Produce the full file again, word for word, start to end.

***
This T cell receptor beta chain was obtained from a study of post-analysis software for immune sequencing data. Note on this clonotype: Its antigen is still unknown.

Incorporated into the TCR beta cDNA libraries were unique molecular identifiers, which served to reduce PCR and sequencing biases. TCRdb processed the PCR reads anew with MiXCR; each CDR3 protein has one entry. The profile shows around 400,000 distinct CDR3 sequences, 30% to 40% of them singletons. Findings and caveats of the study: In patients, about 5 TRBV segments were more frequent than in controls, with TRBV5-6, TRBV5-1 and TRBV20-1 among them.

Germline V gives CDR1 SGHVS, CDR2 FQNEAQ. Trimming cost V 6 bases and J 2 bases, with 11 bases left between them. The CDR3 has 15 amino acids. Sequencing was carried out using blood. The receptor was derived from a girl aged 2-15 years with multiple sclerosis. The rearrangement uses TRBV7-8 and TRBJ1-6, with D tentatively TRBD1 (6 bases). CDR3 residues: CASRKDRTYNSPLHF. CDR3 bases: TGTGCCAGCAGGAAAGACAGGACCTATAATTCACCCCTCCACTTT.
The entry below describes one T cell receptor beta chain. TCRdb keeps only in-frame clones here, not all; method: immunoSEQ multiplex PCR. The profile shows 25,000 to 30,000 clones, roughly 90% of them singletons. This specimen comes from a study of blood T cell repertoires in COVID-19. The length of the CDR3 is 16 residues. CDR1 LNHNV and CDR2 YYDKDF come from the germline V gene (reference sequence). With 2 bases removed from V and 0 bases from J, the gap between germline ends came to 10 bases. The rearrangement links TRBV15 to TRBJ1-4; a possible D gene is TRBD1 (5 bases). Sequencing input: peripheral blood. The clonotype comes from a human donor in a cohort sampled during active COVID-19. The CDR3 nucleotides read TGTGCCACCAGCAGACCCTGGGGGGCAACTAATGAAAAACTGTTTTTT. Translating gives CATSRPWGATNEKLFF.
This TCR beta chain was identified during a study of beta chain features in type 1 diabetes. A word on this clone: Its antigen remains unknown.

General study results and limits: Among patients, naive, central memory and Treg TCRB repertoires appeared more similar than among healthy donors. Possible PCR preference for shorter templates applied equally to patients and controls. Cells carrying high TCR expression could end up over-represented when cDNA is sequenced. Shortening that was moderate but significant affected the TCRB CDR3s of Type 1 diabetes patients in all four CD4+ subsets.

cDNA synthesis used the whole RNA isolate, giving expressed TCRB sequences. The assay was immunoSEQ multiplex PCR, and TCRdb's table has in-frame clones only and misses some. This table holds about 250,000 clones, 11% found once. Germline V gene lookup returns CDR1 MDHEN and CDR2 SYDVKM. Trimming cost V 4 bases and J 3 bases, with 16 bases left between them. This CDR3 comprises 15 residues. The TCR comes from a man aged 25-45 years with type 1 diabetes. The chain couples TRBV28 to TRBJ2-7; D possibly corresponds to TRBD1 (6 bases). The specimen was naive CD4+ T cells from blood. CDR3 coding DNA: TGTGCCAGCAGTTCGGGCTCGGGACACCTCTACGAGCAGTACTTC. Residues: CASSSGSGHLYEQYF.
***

This T cell receptor beta chain was obtained from a study of post-analysis software for immune sequencing data. Note on this clonotype: Its antigen is still unknown.

Incorporated into the TCR beta cDNA libraries were unique molecular identifiers, which served to reduce PCR and sequencing biases. TCRdb processed the PCR reads anew with MiXCR; each CDR3 protein has one entry. The profile shows around 400,000 distinct CDR3 sequences, 30% to 40% of them singletons. Findings and caveats of the study: In patients, about 5 TRBV segments were more frequent than in controls, with TRBV5-6, TRBV5-1 and TRBV20-1 among them.

Germline V gives CDR1 SGHVS, CDR2 FQNEAQ. Trimming cost V 6 bases and J 2 bases, with 11 bases left between them. The CDR3 has 15 amino acids. Sequencing was carried out using blood. The receptor was derived from a girl aged 2-15 years with multiple sclerosis. The rearrangement uses TRBV7-8 and TRBJ1-6, with D tentatively TRBD1 (6 bases). CDR3 residues: CASRKDRTYNSPLHF. CDR3 bases: TGTGCCAGCAGGAAAGACAGGACCTATAATTCACCCCTCCACTTT.
The entry below describes one T cell receptor beta chain. TCRdb keeps only in-frame clones here, not all; method: immunoSEQ multiplex PCR. The profile shows 25,000 to 30,000 clones, roughly 90% of them singletons. This specimen comes from a study of blood T cell repertoires in COVID-19. The length of the CDR3 is 16 residues. CDR1 LNHNV and CDR2 YYDKDF come from the germline V gene (reference sequence). With 2 bases removed from V and 0 bases from J, the gap between germline ends came to 10 bases. The rearrangement links TRBV15 to TRBJ1-4; a possible D gene is TRBD1 (5 bases). Sequencing input: peripheral blood. The clonotype comes from a human donor in a cohort sampled during active COVID-19. The CDR3 nucleotides read TGTGCCACCAGCAGACCCTGGGGGGCAACTAATGAAAAACTGTTTTTT. Translating gives CATSRPWGATNEKLFF.
This TCR beta chain was identified during a study of beta chain features in type 1 diabetes. A word on this clone: Its antigen remains unknown.

General study results and limits: Among patients, naive, central memory and Treg TCRB repertoires appeared more similar than among healthy donors. Possible PCR preference for shorter templates applied equally to patients and controls. Cells carrying high TCR expression could end up over-represented when cDNA is sequenced. Shortening that was moderate but significant affected the TCRB CDR3s of Type 1 diabetes patients in all four CD4+ subsets.

cDNA synthesis used the whole RNA isolate, giving expressed TCRB sequences. The assay was immunoSEQ multiplex PCR, and TCRdb's table has in-frame clones only and misses some. This table holds about 250,000 clones, 11% found once. Germline V gene lookup returns CDR1 MDHEN and CDR2 SYDVKM. Trimming cost V 4 bases and J 3 bases, with 16 bases left between them. This CDR3 comprises 15 residues. The TCR comes from a man aged 25-45 years with type 1 diabetes. The chain couples TRBV28 to TRBJ2-7; D possibly corresponds to TRBD1 (6 bases). The specimen was naive CD4+ T cells from blood. CDR3 coding DNA: TGTGCCAGCAGTTCGGGCTCGGGACACCTCTACGAGCAGTACTTC. Residues: CASSSGSGHLYEQYF.